Technical, Vocational Education and Training (TVET) industry stakeholders’ involvement in curriculum implementation In South Africa.
Msibi, Khanyisile Jane.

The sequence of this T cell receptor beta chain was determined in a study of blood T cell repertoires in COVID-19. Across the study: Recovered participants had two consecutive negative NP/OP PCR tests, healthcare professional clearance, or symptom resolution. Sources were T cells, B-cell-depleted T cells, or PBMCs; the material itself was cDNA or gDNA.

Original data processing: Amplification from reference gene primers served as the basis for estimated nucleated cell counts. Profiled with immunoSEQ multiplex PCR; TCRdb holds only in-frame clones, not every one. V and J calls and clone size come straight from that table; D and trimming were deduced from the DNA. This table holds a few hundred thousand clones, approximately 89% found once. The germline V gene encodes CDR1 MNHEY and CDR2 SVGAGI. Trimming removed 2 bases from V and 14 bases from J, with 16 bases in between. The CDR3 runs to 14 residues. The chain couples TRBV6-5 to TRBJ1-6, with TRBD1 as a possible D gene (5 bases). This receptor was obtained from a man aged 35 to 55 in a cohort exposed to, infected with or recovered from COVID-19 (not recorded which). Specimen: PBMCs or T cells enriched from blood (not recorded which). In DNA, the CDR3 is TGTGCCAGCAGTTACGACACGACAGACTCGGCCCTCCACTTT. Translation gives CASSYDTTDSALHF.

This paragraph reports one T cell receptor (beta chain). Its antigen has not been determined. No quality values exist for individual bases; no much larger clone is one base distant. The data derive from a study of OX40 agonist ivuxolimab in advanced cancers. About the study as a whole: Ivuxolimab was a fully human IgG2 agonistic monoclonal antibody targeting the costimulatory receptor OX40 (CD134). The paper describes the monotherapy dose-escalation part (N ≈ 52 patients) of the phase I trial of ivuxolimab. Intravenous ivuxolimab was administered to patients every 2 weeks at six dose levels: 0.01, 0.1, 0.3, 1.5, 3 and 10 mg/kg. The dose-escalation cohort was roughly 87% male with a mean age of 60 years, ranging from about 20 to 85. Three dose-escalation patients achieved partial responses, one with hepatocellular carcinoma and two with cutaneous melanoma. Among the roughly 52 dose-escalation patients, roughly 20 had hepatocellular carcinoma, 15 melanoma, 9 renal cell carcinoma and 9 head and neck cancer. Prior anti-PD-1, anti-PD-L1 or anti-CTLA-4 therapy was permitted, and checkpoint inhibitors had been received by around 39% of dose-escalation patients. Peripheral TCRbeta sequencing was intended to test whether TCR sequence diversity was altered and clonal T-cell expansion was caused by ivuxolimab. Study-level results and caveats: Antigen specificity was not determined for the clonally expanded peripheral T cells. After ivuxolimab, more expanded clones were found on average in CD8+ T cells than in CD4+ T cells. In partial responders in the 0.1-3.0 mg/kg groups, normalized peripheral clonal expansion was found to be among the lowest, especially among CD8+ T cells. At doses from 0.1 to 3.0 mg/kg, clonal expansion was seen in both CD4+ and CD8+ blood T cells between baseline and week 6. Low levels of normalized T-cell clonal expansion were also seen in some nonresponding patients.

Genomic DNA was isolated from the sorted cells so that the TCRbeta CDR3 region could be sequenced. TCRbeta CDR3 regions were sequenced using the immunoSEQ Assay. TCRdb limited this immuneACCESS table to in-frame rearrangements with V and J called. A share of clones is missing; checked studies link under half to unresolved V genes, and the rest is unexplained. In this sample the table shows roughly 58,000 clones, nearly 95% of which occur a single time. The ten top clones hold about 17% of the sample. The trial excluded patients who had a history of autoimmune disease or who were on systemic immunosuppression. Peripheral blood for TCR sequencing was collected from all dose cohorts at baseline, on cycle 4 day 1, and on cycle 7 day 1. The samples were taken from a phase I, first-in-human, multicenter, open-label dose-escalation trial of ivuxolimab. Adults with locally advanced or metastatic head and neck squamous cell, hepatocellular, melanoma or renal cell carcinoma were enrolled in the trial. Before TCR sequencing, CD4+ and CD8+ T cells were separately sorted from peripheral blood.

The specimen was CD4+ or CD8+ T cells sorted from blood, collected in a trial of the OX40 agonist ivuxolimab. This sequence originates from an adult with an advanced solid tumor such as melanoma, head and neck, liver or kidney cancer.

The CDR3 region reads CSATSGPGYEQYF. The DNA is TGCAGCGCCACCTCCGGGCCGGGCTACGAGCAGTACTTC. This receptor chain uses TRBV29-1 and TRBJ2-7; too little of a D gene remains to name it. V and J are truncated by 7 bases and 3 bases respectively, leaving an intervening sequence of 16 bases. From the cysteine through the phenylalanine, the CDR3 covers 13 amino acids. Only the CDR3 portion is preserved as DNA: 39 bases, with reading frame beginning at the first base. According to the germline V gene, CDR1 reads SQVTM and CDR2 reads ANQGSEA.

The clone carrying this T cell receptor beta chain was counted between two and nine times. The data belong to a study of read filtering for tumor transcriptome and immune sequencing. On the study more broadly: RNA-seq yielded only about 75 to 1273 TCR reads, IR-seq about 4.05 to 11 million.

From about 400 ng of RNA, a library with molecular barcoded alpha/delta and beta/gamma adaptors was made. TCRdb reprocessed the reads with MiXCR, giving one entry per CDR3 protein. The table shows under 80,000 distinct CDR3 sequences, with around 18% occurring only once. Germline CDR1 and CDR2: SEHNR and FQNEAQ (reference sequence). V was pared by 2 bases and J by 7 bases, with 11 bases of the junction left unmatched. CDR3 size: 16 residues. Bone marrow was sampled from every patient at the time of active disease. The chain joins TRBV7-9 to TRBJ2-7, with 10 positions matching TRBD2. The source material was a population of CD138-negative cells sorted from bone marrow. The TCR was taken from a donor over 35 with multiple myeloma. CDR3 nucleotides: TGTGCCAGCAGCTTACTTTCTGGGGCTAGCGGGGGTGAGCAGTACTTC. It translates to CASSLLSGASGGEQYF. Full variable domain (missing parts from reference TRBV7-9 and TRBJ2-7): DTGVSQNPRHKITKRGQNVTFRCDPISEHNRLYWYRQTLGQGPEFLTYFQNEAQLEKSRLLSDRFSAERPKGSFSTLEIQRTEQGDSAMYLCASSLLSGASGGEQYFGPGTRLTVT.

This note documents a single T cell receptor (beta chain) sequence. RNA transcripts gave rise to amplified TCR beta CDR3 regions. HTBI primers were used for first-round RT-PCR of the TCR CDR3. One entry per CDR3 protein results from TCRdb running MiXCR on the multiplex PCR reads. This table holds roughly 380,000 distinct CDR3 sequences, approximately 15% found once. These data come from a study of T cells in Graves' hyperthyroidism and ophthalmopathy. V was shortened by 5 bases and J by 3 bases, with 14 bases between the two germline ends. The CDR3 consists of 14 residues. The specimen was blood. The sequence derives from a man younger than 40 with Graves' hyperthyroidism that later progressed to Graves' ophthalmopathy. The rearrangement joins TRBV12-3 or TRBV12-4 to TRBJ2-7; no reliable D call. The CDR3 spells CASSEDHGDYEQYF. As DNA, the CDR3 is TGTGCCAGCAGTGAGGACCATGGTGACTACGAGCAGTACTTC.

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Technical Vocational Education and Training (TVET) sector continues to produce graduates, however, there seems to be a deficit in the number of students who get registered and complete their qualifications. This is an indication that there is a challenge of quality that is experienced by the TVET sector within the curriculum implementation. The main objective of this study was to examine the involvement of stakeholders in the implementation of the TVET curriculum in South Africa. A document review and in-depth interviews were used to collect the data from the participants. This study was qualitative, it adopted the interpretivist paradigm, and drew from stakeholder theory for the theoretical framework. Snowball sampling was used to select the participants of the study and the thematic analysis approach was utilised to analyse data. The findings of this study indicate that the relationship existing between TVET colleges and industry stakeholders is not from the curriculum implementation perspective; instead, it is based on student work placement. The participants from the industry revealed that in terms of training need analysis they, too, struggle to plan the training schedule for TVET graduates, and they do not believe that they are in sync with what the students consume as a theory. Findings from this study point to minimal involvement of stakeholders particularly when it comes to curriculum implementation, whereas if there was a close collaboration, joint interest would have arisen towards shared vision on curriculum implementation which would be aimed at improving the employability of the graduates. Based on the findings, some recommendations were made including the revising of the policy concerning the involvement of industry stakeholders in the curriculum implementation.